Eats mostly grass, flowers, and other plants. At times, it also eats grasshoppers.
The ostrich is the world’s largest bird. It is also the fastest of all animals which walk on two feet. The ostrich can reach a speed of 60 kilometers per hour! Ostrich eggs are the largest eggs in nature and is roughly the size of 24 chicken eggs. Since it has a very hard shell, the eggs serve the natives of Africa as food and as water basins. Ostrich feathers are particularly precious because of their size. In Africa, as well as in other places, ostrich races have been facilitated.
The ostrich can reach the age of 40 years in the wild and 50 years in captivity. The males are black and white, while the females are gray - brown. During courting season, the male’s neck becomes red, and his behavior becomes aggressive. The female can lay up to 100 eggs in one season, and the male is the one who incubates the laid eggs on the ground with no nest.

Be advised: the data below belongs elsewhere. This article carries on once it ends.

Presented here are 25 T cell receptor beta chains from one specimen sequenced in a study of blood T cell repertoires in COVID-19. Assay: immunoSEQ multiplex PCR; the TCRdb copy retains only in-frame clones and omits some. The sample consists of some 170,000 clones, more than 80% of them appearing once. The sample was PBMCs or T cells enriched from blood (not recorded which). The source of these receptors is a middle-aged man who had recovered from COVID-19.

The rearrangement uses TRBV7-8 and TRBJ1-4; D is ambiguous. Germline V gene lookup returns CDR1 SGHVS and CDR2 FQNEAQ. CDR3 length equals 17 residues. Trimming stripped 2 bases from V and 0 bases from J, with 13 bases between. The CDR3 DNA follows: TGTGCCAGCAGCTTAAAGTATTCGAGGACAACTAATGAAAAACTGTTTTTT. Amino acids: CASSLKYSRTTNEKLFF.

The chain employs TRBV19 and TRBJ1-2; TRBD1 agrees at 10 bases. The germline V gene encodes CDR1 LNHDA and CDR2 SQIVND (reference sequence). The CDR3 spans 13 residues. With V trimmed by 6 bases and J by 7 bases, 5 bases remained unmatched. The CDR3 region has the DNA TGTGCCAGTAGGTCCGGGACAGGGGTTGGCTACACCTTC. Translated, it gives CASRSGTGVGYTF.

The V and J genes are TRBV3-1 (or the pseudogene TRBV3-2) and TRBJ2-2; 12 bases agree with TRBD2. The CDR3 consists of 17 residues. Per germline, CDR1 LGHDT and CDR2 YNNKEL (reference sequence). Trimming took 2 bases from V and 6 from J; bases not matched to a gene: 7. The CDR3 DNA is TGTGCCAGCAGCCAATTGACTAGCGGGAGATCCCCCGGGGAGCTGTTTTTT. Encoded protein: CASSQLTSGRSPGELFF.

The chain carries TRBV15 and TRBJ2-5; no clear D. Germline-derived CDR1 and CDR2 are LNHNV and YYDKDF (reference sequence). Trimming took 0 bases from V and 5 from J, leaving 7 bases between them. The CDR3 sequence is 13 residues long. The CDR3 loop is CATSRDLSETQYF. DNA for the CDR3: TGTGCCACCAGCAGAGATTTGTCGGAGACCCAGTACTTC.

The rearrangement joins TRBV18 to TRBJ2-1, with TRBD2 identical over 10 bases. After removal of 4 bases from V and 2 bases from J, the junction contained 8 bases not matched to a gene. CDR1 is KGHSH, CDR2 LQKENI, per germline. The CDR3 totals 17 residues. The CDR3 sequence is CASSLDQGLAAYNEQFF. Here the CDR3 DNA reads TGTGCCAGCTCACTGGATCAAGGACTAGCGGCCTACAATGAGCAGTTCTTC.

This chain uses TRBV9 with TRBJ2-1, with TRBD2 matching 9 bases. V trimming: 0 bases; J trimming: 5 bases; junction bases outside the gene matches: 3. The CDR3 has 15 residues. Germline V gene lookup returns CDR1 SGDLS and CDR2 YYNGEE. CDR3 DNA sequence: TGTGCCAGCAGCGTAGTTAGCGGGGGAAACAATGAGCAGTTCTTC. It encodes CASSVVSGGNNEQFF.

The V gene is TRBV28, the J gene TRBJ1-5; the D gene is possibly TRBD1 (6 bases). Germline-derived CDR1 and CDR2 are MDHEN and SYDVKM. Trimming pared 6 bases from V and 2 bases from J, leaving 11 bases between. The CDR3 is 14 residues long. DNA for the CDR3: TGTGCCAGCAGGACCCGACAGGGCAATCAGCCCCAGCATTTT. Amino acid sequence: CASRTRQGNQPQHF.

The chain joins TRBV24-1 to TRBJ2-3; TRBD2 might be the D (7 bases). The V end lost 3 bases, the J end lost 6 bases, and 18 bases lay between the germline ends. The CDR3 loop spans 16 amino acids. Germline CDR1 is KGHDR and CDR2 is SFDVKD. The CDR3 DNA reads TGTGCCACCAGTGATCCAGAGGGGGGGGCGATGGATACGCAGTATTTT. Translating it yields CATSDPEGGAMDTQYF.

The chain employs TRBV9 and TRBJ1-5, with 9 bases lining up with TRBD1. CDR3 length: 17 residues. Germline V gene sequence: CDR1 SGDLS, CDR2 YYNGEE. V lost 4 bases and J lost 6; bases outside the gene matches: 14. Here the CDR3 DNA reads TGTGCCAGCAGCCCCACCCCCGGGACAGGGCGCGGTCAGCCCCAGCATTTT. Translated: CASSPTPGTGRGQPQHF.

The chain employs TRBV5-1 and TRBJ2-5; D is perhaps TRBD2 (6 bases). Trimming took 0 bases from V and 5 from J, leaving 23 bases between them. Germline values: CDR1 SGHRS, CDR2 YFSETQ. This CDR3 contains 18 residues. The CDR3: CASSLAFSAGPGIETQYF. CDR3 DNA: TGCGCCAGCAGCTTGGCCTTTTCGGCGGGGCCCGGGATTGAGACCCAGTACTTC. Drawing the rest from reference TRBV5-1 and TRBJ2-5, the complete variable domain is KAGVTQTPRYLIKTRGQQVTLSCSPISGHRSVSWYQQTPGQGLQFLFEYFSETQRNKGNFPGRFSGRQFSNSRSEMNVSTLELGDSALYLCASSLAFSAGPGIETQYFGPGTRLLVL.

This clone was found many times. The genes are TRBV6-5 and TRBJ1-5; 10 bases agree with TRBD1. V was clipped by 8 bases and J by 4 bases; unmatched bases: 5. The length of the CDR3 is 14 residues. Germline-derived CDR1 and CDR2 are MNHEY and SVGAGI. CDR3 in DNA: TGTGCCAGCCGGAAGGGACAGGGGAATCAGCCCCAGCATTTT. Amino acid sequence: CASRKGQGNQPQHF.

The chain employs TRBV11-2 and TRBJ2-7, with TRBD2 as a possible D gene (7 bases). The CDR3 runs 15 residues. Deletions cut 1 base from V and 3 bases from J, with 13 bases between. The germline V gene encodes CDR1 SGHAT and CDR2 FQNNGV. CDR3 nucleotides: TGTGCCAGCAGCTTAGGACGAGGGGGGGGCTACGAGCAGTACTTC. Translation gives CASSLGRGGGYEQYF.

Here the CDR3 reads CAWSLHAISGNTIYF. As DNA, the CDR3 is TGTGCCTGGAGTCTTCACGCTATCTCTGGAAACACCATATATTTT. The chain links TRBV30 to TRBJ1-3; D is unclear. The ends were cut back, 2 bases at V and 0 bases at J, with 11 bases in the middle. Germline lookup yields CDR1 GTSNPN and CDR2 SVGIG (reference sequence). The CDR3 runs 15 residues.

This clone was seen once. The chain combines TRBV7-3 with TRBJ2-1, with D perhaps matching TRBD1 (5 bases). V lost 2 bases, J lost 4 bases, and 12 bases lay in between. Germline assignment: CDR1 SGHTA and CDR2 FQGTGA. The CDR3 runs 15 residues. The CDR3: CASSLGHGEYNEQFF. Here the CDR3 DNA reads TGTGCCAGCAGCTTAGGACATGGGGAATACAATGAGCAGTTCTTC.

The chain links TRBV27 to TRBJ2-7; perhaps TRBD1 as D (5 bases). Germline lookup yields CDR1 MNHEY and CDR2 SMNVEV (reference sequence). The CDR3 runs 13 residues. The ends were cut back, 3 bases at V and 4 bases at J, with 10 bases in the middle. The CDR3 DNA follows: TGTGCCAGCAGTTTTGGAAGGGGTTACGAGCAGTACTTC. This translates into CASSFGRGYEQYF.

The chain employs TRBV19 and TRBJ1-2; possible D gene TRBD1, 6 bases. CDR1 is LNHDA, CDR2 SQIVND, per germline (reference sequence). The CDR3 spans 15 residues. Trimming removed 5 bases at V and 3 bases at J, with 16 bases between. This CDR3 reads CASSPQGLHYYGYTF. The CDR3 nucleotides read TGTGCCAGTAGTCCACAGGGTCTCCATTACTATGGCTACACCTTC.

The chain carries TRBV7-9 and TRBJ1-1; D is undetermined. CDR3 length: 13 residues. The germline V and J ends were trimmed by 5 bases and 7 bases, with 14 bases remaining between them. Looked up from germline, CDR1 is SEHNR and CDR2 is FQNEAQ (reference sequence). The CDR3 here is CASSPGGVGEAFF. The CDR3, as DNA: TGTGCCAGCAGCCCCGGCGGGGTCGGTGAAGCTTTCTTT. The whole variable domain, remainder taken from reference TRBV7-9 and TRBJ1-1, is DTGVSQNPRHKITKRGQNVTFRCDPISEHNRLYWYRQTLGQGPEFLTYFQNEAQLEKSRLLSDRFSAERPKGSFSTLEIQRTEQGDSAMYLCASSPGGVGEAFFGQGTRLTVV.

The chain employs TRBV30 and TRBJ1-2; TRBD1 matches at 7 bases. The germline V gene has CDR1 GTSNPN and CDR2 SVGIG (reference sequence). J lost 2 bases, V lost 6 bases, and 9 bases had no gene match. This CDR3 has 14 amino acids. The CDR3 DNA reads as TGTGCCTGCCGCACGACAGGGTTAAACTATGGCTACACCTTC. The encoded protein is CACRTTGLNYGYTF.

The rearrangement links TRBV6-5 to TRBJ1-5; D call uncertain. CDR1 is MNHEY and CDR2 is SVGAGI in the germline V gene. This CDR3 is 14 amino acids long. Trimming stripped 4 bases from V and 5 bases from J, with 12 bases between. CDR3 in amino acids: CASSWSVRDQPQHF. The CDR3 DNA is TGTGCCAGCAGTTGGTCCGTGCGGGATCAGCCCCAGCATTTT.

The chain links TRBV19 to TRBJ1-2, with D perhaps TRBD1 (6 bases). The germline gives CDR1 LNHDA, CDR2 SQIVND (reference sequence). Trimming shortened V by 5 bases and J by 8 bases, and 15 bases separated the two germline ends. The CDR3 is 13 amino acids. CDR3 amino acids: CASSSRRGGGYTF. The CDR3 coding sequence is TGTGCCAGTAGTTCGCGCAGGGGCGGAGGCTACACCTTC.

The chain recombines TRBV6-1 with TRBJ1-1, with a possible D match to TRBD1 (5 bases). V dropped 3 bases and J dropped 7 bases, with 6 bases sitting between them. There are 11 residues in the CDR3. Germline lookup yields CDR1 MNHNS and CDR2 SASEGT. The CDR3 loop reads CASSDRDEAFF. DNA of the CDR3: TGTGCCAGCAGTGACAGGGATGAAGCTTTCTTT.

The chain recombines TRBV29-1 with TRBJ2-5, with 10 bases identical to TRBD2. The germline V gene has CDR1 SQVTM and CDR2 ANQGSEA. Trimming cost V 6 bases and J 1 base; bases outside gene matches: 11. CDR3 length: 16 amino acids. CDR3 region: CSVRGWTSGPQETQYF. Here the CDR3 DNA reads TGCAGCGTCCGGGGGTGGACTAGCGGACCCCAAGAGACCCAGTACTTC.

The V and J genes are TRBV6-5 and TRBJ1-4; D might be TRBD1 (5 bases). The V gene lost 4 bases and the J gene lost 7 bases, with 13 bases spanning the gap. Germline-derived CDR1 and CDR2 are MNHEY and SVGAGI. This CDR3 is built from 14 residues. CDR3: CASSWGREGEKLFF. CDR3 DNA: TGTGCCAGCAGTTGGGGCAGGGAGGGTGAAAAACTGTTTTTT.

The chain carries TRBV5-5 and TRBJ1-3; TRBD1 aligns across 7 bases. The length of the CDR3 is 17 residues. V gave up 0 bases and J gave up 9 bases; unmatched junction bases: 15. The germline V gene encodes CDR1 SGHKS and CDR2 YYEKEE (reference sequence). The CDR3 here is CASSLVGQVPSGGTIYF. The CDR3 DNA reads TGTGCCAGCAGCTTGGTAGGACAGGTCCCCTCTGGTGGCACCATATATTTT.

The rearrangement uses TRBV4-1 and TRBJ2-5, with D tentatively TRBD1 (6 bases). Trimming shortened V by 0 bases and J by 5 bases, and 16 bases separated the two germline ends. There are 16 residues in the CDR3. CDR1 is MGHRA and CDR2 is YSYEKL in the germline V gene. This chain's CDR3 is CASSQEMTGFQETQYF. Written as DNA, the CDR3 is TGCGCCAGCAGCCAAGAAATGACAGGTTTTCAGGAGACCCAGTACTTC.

Until the beginning of the 20th Century, the ostrich was common in the Negev region of Israel. The sub-species which lived in Israel was exclusive to the Middle East region, however it later became extinct in the wild in our region. This was caused by hunting, especially of the eggs, which prevented expansion of the population, and because of use of the feathers. Thus, this Syrian sub-species became extinct. In 1973, a breeding group was formed at the Yotvata Hai Bar, consisting of individuals which were brought from Ethiopia and Eastern Africa. This sub-species is the closest to that which previously existed in Israel. They can be seen today at the Hai Bar Reserve. The ostrich is still an endangered species, because of hunting and use of its eggs, however in many locations in Africa today, ostriches are raised on farms, mainly for feather use as well as for their flesh. These farms provide employment for local people and help reduce hunting of the ostrich in the wild. This impacts ostrich conservation from extinction. In other places in the world, ostrich farms are becoming more common.
Despite the myth, the ostrich does not burry its head in the sand.
The ostrich became extinct from Israel’s wilderness but was returned to the Negev region.
Photo: Tamar Raviv